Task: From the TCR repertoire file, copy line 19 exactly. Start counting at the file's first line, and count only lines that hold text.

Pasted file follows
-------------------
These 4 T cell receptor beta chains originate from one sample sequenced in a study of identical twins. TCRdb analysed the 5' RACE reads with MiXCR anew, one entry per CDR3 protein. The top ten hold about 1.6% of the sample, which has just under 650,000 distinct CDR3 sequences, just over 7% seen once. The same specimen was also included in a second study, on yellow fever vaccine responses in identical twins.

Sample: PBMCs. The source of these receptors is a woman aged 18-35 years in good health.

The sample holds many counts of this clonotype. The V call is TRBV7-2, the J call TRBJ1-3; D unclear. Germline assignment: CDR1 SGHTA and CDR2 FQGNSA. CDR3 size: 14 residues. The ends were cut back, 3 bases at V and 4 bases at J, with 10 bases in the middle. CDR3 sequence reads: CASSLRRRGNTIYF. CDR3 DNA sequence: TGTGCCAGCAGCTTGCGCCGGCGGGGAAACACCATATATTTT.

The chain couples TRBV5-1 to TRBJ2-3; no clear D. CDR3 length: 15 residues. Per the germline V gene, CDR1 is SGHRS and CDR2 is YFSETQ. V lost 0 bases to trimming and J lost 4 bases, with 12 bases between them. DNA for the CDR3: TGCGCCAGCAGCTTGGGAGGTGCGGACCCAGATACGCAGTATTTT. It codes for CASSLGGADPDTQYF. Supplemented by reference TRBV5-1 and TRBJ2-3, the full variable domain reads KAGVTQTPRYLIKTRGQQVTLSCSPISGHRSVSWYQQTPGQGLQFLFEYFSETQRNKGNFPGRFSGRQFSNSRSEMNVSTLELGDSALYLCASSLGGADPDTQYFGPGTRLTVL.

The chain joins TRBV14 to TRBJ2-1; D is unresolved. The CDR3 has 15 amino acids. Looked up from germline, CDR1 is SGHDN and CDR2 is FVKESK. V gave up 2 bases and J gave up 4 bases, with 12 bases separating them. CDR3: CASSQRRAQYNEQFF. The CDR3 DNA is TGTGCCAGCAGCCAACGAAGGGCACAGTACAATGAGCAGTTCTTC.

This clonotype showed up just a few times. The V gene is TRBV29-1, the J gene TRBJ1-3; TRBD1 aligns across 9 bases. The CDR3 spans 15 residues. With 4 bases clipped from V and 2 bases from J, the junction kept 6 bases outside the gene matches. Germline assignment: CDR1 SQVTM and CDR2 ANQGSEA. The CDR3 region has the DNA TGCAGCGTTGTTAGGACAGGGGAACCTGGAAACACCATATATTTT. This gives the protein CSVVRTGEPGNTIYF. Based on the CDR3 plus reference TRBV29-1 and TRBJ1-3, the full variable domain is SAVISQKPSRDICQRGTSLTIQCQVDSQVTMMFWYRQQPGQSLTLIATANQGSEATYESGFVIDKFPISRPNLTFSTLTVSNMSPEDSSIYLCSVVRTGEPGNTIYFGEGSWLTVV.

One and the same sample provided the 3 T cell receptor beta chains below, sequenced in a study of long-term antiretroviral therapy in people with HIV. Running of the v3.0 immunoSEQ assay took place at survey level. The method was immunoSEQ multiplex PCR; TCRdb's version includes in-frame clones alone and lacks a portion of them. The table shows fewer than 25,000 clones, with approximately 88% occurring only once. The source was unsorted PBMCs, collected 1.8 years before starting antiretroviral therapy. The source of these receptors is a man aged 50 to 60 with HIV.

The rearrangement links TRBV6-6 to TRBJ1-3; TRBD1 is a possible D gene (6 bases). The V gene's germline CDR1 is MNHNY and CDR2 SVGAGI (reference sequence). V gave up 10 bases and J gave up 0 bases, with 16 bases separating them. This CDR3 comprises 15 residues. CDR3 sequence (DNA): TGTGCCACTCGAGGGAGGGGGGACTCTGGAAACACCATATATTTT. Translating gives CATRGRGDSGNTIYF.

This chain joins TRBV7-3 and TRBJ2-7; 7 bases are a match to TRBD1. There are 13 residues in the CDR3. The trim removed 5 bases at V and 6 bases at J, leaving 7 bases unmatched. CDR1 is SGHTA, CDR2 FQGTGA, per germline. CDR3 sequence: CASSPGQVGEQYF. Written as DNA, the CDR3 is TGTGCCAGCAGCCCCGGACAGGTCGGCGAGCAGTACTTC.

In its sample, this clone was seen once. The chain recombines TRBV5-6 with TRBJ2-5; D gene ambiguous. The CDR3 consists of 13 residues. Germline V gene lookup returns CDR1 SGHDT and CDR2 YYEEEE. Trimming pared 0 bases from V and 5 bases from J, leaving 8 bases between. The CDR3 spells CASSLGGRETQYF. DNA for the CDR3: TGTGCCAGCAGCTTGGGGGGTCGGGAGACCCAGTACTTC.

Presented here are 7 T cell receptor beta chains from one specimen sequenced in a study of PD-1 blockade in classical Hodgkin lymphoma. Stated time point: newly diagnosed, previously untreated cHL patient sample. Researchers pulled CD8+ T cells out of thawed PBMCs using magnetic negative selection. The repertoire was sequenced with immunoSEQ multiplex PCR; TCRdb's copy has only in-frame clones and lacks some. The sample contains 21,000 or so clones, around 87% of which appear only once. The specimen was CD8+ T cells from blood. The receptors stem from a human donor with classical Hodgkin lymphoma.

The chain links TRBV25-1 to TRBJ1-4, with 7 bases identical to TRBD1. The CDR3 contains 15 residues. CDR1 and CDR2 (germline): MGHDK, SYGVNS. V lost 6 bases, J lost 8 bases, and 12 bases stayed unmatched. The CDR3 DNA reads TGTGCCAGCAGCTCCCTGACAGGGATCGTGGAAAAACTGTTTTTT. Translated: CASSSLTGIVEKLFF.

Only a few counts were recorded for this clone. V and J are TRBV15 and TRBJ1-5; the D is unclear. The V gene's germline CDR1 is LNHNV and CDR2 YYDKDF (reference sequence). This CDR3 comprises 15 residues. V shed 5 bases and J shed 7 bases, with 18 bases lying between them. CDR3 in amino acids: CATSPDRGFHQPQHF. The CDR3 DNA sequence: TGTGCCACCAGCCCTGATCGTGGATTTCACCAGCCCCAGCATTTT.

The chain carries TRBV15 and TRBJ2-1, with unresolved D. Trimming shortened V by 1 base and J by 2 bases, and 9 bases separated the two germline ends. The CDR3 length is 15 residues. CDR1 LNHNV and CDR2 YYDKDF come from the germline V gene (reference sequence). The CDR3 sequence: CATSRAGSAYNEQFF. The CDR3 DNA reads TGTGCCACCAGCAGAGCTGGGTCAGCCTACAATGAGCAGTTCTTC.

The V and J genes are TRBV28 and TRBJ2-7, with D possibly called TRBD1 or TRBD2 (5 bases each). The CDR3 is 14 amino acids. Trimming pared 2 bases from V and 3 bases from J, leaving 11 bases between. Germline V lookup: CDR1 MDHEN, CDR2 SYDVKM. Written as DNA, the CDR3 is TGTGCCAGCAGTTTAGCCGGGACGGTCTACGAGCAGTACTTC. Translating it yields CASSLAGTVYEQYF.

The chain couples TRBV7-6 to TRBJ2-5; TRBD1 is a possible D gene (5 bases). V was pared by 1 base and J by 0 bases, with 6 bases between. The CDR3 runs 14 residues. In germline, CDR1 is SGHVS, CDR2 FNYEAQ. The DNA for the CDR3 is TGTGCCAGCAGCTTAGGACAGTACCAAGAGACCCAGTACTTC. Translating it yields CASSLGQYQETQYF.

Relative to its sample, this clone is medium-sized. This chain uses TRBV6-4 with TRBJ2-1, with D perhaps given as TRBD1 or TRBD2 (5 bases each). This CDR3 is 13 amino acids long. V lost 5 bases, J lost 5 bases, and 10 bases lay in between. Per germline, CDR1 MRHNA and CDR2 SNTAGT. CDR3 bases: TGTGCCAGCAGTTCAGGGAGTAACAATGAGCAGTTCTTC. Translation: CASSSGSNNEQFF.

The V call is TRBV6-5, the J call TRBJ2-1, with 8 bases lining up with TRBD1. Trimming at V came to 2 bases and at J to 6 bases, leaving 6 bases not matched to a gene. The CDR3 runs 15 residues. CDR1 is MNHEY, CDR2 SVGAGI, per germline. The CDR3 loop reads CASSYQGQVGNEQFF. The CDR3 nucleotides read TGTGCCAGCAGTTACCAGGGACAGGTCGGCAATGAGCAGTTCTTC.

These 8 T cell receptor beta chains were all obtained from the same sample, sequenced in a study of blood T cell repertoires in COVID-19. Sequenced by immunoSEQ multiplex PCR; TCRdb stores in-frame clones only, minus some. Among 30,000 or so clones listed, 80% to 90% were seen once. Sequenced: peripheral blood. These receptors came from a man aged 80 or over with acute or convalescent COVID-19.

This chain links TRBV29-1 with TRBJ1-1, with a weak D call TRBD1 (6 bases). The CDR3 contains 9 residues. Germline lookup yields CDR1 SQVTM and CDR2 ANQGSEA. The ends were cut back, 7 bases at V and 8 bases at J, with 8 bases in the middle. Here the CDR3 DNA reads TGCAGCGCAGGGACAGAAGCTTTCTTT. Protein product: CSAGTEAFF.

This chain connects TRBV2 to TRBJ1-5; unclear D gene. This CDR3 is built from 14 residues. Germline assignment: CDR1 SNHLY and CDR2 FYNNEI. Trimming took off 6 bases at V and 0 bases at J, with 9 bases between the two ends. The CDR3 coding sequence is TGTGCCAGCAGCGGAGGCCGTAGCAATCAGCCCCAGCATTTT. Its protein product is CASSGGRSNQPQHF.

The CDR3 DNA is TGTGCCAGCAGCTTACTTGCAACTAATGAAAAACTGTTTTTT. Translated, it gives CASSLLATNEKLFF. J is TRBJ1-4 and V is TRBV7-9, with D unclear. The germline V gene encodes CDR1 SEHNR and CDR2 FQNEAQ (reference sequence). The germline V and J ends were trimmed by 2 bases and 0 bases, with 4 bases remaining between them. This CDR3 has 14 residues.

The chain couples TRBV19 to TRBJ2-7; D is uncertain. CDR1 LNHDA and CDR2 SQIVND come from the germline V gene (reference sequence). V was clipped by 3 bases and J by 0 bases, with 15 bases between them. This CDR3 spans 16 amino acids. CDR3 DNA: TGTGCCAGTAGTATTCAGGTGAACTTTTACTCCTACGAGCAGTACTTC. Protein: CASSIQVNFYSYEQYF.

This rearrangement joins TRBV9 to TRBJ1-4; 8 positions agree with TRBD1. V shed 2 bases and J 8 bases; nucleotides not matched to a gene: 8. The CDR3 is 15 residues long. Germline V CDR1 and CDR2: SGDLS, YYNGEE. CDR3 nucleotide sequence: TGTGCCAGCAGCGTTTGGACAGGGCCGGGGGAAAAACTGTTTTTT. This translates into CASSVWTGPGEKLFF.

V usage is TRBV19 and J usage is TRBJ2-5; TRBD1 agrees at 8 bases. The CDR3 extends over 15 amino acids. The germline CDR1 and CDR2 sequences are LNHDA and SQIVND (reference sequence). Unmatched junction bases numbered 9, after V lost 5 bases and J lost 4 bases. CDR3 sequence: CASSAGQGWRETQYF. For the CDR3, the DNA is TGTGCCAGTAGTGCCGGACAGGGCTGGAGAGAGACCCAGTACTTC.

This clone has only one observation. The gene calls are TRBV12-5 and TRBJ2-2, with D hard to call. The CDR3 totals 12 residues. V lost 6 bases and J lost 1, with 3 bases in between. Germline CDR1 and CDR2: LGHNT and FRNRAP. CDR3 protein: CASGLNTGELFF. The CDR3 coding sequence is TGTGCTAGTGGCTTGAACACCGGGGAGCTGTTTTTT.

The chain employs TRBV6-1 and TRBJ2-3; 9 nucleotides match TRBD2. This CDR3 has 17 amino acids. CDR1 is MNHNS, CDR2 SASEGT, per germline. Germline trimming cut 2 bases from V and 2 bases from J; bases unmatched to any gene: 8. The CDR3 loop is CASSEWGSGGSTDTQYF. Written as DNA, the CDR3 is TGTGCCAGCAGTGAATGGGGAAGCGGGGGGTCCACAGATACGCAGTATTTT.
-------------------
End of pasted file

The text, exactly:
These 8 T cell receptor beta chains were all obtained from the same sample, sequenced in a study of blood T cell repertoires in COVID-19. Sequenced by immunoSEQ multiplex PCR; TCRdb stores in-frame clones only, minus some. Among 30,000 or so clones listed, 80% to 90% were seen once. Sequenced: peripheral blood. These receptors came from a man aged 80 or over with acute or convalescent COVID-19.